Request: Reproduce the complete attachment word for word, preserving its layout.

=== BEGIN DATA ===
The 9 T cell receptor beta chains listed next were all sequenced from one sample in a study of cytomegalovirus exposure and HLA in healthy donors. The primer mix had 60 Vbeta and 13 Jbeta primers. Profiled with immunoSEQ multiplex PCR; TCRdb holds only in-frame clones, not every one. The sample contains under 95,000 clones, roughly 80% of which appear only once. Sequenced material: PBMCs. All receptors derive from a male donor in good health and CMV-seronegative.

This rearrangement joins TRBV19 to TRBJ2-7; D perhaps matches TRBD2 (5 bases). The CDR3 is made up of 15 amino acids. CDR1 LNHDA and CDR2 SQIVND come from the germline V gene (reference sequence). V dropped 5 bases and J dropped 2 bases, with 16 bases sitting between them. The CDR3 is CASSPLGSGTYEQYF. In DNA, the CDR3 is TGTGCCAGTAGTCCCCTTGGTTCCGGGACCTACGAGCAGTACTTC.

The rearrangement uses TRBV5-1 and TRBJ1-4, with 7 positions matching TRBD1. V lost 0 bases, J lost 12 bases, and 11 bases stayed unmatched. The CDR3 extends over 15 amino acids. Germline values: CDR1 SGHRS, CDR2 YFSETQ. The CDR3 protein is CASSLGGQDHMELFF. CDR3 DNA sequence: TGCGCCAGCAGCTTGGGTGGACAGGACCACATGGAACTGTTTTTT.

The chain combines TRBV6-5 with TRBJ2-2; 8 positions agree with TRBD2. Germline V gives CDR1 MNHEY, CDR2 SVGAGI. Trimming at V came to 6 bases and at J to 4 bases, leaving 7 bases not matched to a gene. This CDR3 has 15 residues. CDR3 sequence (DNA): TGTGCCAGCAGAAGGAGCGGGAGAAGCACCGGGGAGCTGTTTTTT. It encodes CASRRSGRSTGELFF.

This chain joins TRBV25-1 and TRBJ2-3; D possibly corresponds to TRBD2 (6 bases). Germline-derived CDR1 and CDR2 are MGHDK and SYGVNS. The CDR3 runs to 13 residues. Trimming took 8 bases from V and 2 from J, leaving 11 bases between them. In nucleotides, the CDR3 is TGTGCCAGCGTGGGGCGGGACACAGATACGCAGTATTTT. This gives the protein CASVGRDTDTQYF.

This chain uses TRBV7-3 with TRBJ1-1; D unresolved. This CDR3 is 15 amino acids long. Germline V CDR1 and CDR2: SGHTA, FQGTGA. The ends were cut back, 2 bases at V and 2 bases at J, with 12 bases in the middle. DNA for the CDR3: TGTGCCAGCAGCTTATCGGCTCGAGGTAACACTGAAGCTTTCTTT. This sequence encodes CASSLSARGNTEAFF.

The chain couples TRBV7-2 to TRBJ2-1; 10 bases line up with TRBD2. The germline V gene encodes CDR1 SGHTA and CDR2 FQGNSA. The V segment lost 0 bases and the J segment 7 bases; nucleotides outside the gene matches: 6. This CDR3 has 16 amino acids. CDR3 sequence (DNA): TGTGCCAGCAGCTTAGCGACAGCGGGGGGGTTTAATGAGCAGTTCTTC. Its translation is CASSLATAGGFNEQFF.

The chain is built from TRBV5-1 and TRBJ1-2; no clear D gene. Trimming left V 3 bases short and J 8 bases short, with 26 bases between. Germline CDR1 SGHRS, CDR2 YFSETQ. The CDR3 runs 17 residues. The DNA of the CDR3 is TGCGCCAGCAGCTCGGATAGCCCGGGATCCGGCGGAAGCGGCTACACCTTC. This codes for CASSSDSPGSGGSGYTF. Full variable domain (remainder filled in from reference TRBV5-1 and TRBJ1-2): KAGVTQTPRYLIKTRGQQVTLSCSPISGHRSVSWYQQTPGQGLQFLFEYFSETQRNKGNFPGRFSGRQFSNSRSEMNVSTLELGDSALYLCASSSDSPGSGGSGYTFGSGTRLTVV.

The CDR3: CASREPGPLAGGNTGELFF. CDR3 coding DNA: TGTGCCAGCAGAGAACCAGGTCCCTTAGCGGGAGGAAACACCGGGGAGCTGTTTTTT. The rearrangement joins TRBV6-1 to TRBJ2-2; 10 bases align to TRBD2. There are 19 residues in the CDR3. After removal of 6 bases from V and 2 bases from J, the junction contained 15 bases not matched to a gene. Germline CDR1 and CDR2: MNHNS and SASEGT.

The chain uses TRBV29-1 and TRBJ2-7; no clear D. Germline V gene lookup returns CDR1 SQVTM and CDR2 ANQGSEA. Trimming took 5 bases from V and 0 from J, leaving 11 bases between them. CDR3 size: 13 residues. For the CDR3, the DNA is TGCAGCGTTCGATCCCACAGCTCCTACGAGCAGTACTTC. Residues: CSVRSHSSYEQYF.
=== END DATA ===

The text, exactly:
The 9 T cell receptor beta chains listed next were all sequenced from one sample in a study of cytomegalovirus exposure and HLA in healthy donors. The primer mix had 60 Vbeta and 13 Jbeta primers. Profiled with immunoSEQ multiplex PCR; TCRdb holds only in-frame clones, not every one. The sample contains under 95,000 clones, roughly 80% of which appear only once. Sequenced material: PBMCs. All receptors derive from a male donor in good health and CMV-seronegative.

This rearrangement joins TRBV19 to TRBJ2-7; D perhaps matches TRBD2 (5 bases). The CDR3 is made up of 15 amino acids. CDR1 LNHDA and CDR2 SQIVND come from the germline V gene (reference sequence). V dropped 5 bases and J dropped 2 bases, with 16 bases sitting between them. The CDR3 is CASSPLGSGTYEQYF. In DNA, the CDR3 is TGTGCCAGTAGTCCCCTTGGTTCCGGGACCTACGAGCAGTACTTC.

The rearrangement uses TRBV5-1 and TRBJ1-4, with 7 positions matching TRBD1. V lost 0 bases, J lost 12 bases, and 11 bases stayed unmatched. The CDR3 extends over 15 amino acids. Germline values: CDR1 SGHRS, CDR2 YFSETQ. The CDR3 protein is CASSLGGQDHMELFF. CDR3 DNA sequence: TGCGCCAGCAGCTTGGGTGGACAGGACCACATGGAACTGTTTTTT.

The chain combines TRBV6-5 with TRBJ2-2; 8 positions agree with TRBD2. Germline V gives CDR1 MNHEY, CDR2 SVGAGI. Trimming at V came to 6 bases and at J to 4 bases, leaving 7 bases not matched to a gene. This CDR3 has 15 residues. CDR3 sequence (DNA): TGTGCCAGCAGAAGGAGCGGGAGAAGCACCGGGGAGCTGTTTTTT. It encodes CASRRSGRSTGELFF.

This chain joins TRBV25-1 and TRBJ2-3; D possibly corresponds to TRBD2 (6 bases). Germline-derived CDR1 and CDR2 are MGHDK and SYGVNS. The CDR3 runs to 13 residues. Trimming took 8 bases from V and 2 from J, leaving 11 bases between them. In nucleotides, the CDR3 is TGTGCCAGCGTGGGGCGGGACACAGATACGCAGTATTTT. This gives the protein CASVGRDTDTQYF.

This chain uses TRBV7-3 with TRBJ1-1; D unresolved. This CDR3 is 15 amino acids long. Germline V CDR1 and CDR2: SGHTA, FQGTGA. The ends were cut back, 2 bases at V and 2 bases at J, with 12 bases in the middle. DNA for the CDR3: TGTGCCAGCAGCTTATCGGCTCGAGGTAACACTGAAGCTTTCTTT. This sequence encodes CASSLSARGNTEAFF.

The chain couples TRBV7-2 to TRBJ2-1; 10 bases line up with TRBD2. The germline V gene encodes CDR1 SGHTA and CDR2 FQGNSA. The V segment lost 0 bases and the J segment 7 bases; nucleotides outside the gene matches: 6. This CDR3 has 16 amino acids. CDR3 sequence (DNA): TGTGCCAGCAGCTTAGCGACAGCGGGGGGGTTTAATGAGCAGTTCTTC. Its translation is CASSLATAGGFNEQFF.

The chain is built from TRBV5-1 and TRBJ1-2; no clear D gene. Trimming left V 3 bases short and J 8 bases short, with 26 bases between. Germline CDR1 SGHRS, CDR2 YFSETQ. The CDR3 runs 17 residues. The DNA of the CDR3 is TGCGCCAGCAGCTCGGATAGCCCGGGATCCGGCGGAAGCGGCTACACCTTC. This codes for CASSSDSPGSGGSGYTF. Full variable domain (remainder filled in from reference TRBV5-1 and TRBJ1-2): KAGVTQTPRYLIKTRGQQVTLSCSPISGHRSVSWYQQTPGQGLQFLFEYFSETQRNKGNFPGRFSGRQFSNSRSEMNVSTLELGDSALYLCASSSDSPGSGGSGYTFGSGTRLTVV.

The CDR3: CASREPGPLAGGNTGELFF. CDR3 coding DNA: TGTGCCAGCAGAGAACCAGGTCCCTTAGCGGGAGGAAACACCGGGGAGCTGTTTTTT. The rearrangement joins TRBV6-1 to TRBJ2-2; 10 bases align to TRBD2. There are 19 residues in the CDR3. After removal of 6 bases from V and 2 bases from J, the junction contained 15 bases not matched to a gene. Germline CDR1 and CDR2: MNHNS and SASEGT.

The chain uses TRBV29-1 and TRBJ2-7; no clear D. Germline V gene lookup returns CDR1 SQVTM and CDR2 ANQGSEA. Trimming took 5 bases from V and 0 from J, leaving 11 bases between them. CDR3 size: 13 residues. For the CDR3, the DNA is TGCAGCGTTCGATCCCACAGCTCCTACGAGCAGTACTTC. Residues: CSVRSHSSYEQYF.